Hawaiian Timeshares in California Divorce

In dissolution of marriages and divorces timeshares in Hawaii are awarded to one spouse. Tip Sheet by Mark W. Bidwell on how to transfer Hawaiian timeshare ownership due to divorce.

Marital settlement agreements for dissolution of marriage and divorce divide ownership of assets of the marriage between the spouses.  But the change of ownership of a Hawaiian timeshare is not complete until the State of Hawaii’s database and the resort management’s accounting records are updated.

Hawaii maintains a statewide database of who owns each timeshare in Hawaii. This database is final and conclusive. The database is maintained by the Bureau of Conveyances. The Bureau of Conveyances will only update its records upon receipt of a “deed.”

A deed is at a minimum a 8 ½ inch by 11 inch paper in a format defined by the laws of Hawaii. The deed is signed by the non-owning spouse. His or her signature must be notarized and the notary must be either on the deed or attached to the deed.


The deed must also include the “interval control number” and “legal description.”  The legal description for timeshares in Hawaii is most often several pages in length and uniquely identifies the timeshare.

There are two types of deeds, warranty deeds and quit claim deeds. Warranty deeds promise good title and the absence of debt and liens. Quit claim deeds convey property “as is.” Because the spouses in the divorce have established the condition and value of the timeshare in the divorce process, the best deed is the quit claim deed.  The conveying spouse is basically saying: “here is the timeshare as it is, in whatever condition it is in as we agreed in the divorce settlement.”


The deed must be recorded with the Bureau of Conveyances.  With the deed “Form P64B — Exemption from Conveyance Tax” must be submitted.  The Bureau records the deed and assigns a unique number and date of recording. A copy of the recorded deed is submitted to the resort management for them to update their records. The resort management may have its own forms to be completed and may charge a fee for updating their files and accounting records.


Until ownership of the Hawaiian timeshare is changed both spouses are responsible for the maintenance fees. The owning spouse cannot sell or transfer ownership.  On the death of the owning spouse the other spouse will inherit the Hawaiian timeshare. To make the divorce final and complete the quit claim deed must be prepared and recorded with the Bureau of Conveyances.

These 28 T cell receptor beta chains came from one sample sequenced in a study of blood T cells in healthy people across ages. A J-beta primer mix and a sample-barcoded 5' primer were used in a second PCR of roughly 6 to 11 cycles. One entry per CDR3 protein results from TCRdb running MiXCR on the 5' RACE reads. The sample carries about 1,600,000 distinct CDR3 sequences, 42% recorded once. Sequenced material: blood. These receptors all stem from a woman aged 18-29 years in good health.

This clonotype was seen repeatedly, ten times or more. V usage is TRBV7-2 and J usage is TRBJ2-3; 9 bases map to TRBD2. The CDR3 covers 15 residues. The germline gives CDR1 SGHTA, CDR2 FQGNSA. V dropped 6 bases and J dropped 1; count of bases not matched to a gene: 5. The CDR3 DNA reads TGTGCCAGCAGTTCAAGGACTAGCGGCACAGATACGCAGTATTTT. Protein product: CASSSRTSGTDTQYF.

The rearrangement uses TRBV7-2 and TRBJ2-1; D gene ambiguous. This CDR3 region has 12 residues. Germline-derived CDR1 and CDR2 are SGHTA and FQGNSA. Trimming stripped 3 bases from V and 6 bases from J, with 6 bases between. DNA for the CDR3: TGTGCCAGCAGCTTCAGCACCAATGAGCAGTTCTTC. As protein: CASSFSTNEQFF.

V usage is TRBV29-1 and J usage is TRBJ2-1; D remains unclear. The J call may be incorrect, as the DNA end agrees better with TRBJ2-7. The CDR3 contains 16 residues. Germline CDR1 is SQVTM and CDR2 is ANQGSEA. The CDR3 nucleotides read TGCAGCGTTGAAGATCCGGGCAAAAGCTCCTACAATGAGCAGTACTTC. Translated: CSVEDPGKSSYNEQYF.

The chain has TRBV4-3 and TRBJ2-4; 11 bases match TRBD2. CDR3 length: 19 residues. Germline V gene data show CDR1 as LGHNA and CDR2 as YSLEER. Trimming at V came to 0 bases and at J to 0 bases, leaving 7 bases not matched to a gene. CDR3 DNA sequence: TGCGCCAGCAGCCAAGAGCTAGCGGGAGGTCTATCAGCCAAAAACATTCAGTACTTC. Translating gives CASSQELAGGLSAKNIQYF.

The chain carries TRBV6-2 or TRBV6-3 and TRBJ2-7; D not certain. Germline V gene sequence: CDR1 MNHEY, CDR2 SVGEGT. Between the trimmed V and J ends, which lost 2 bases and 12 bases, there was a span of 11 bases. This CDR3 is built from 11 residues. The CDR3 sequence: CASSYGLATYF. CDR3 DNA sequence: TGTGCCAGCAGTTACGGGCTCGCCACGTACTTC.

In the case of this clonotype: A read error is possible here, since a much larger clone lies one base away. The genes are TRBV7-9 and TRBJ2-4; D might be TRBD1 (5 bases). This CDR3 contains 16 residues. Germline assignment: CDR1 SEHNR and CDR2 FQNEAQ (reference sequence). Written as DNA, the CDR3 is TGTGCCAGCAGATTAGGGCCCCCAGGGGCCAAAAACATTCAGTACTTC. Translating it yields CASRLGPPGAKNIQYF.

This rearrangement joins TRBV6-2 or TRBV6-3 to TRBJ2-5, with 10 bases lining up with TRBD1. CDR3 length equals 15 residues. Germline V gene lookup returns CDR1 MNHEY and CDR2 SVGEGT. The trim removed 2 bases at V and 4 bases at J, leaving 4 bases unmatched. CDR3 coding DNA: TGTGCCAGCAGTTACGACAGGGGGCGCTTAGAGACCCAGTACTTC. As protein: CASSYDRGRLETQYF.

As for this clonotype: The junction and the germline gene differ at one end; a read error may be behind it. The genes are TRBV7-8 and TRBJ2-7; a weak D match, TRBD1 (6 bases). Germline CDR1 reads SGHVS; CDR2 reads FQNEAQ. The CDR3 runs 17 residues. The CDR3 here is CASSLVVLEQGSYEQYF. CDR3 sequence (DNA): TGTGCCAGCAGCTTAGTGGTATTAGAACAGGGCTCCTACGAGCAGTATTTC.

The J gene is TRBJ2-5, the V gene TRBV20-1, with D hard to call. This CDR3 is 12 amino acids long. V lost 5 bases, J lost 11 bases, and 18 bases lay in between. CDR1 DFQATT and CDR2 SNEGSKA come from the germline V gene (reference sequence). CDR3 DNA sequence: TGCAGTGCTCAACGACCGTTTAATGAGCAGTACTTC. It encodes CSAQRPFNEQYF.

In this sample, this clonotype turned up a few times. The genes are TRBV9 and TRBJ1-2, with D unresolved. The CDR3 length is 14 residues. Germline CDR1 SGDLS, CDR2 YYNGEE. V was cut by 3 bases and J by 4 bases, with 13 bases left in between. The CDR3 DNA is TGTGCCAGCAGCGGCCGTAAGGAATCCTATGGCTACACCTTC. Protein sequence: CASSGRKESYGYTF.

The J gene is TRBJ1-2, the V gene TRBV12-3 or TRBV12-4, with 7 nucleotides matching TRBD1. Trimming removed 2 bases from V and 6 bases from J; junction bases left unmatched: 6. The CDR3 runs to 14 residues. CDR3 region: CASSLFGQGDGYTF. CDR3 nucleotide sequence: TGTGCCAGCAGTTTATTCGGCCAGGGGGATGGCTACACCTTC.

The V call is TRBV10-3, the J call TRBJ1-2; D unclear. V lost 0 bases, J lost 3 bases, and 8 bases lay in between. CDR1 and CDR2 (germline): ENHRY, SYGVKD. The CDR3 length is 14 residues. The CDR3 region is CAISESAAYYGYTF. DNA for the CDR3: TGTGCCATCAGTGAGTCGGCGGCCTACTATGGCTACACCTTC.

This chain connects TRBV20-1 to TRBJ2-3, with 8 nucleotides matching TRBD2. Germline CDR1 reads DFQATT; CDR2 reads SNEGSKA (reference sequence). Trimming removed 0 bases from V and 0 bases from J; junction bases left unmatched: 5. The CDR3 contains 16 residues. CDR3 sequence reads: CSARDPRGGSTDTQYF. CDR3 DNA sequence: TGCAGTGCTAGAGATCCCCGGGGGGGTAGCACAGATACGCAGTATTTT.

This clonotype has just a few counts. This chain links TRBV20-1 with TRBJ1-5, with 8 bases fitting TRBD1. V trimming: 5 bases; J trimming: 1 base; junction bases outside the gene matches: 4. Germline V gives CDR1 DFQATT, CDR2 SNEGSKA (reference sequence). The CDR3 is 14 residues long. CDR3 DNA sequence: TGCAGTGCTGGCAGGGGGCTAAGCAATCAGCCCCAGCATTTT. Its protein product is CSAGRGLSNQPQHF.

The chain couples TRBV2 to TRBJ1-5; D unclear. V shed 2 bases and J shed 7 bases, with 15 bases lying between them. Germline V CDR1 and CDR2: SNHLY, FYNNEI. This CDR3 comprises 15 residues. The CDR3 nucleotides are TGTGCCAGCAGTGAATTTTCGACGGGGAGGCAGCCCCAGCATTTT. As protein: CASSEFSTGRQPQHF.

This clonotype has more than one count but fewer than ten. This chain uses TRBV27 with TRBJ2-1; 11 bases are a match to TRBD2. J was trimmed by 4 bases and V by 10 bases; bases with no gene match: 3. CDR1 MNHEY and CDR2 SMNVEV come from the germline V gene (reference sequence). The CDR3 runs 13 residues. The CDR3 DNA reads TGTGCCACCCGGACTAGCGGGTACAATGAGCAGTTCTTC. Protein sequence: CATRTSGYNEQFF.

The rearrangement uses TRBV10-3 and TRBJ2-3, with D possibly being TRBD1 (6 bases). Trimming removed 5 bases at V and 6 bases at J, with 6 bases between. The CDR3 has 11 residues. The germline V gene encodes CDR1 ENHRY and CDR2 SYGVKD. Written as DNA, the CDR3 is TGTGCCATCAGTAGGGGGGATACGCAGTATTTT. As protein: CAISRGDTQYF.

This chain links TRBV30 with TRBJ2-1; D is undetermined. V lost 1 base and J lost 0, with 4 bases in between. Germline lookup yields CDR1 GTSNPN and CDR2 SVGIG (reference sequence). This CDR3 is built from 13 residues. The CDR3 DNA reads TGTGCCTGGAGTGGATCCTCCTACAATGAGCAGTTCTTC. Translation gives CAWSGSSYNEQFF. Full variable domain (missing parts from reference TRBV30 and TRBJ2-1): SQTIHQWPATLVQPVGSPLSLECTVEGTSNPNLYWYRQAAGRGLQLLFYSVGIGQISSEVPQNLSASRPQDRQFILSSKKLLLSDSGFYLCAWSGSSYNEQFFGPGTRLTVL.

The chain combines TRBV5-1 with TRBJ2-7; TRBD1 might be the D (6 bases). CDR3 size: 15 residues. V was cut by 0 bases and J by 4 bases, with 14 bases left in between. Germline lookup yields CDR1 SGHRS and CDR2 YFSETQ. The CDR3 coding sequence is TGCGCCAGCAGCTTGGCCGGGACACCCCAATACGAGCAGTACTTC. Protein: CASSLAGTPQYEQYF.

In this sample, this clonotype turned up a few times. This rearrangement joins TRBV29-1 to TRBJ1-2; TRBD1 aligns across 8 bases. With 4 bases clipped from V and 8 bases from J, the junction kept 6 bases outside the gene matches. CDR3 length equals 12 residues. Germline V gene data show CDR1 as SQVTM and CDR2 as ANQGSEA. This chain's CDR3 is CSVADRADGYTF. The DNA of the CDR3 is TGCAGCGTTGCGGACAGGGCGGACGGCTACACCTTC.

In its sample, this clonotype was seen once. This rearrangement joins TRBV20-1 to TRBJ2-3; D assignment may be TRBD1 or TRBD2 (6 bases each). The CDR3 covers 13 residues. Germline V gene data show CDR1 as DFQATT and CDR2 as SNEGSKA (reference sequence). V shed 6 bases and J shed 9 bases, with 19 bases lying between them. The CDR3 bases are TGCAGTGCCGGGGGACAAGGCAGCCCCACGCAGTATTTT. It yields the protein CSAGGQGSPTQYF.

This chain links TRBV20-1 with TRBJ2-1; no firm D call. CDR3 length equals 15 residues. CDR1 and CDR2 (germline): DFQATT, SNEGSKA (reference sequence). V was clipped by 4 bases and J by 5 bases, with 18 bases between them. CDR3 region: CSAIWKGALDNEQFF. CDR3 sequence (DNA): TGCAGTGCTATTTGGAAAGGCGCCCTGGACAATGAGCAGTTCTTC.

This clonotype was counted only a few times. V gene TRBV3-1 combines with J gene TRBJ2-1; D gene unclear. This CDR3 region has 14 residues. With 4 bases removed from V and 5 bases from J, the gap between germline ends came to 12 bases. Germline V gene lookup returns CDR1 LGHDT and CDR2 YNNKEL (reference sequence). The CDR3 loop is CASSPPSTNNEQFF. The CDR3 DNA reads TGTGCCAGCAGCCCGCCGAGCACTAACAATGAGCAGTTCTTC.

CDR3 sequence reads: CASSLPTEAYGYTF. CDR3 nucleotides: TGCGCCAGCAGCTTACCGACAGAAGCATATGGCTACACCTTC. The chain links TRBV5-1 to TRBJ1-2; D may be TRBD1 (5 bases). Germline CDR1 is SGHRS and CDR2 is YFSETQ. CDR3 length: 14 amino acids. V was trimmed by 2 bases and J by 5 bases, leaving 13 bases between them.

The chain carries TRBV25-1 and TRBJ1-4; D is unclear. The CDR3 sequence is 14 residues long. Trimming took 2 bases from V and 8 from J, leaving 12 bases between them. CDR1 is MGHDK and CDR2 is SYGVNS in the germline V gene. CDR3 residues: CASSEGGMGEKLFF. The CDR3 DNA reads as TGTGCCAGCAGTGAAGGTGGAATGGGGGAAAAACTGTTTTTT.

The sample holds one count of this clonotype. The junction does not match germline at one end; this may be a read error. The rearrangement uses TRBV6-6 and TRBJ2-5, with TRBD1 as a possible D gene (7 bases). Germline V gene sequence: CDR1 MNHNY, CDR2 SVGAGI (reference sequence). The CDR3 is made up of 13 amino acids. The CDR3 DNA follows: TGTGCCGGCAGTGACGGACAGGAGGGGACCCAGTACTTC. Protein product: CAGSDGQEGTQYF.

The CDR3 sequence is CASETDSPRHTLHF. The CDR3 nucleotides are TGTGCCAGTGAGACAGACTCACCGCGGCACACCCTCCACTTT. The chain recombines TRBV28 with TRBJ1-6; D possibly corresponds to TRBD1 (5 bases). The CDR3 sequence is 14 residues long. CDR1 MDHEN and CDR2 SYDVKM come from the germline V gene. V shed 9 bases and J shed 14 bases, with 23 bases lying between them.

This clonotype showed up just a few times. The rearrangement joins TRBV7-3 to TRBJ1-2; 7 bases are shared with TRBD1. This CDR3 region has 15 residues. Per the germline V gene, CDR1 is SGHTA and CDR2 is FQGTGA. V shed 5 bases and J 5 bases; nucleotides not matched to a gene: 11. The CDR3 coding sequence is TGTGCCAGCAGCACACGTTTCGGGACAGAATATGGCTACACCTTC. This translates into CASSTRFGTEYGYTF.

Posted on Dec 20, 2013

Use quit claim deeds for transfers

This Tip Sheet advocates the use of quit claim deeds to fund trusts, remove a spouse as co-owner pursuant to divorce or dissolution of marriage, and to give away a timeshare.

A quit claim deed transfers property ‘as is.’ Quit claim deeds do not contain any implied warranties of debt outstanding or good title. An owner who ‘quit claims’ real property simply conveys whatever ownership interest he or she has along with any debt or loans secured by the property. A quit claim is the easiest and cheapest way to transfer ownership between parties who personally know each other.

Quit claim deeds can be used to give away timeshares in Hawaii. Timeshares are most often gifted to children of the owners. Other owners want to gift to nieces, nephews, other relatives or friends. Sometimes a ‘gift’ occurs when the timeshare owner sells the timeshare for nominal value.  

A quit claim deed works in gifting because little or no money is exchanged and the parties know each other. Gifting may have income tax, capital gains tax or gift tax consequences. Owners are advised to consult with a tax accountant for tax consequences of gifting a timeshare by quit claim deed.

Quit claim deeds can be used to fund trusts and avoid probate. Hawaiian timeshares not owned or titled in a trust are at risk for probate.  A timeshare must be transferred into trust while the person is still living.  A quit claim deed works to fund a trust because no real change in ownership occurs. What is changed is how title is held.

Use quit claim deeds to remove a former spouse as owner of a timeshare. A timeshare awarded to one spouse in a divorce must have the non-owning spouse removed as owner. Until the former spouse is removed from title the owning spouse cannot sell or transfer the timeshare and the former spouse will inherit the timeshare in the event of death.  Quit claim deeds work in divorce because the parties have complete information and disclosure on the value of the timeshare and amount of debt outstanding.

Posted on Dec 20, 2013

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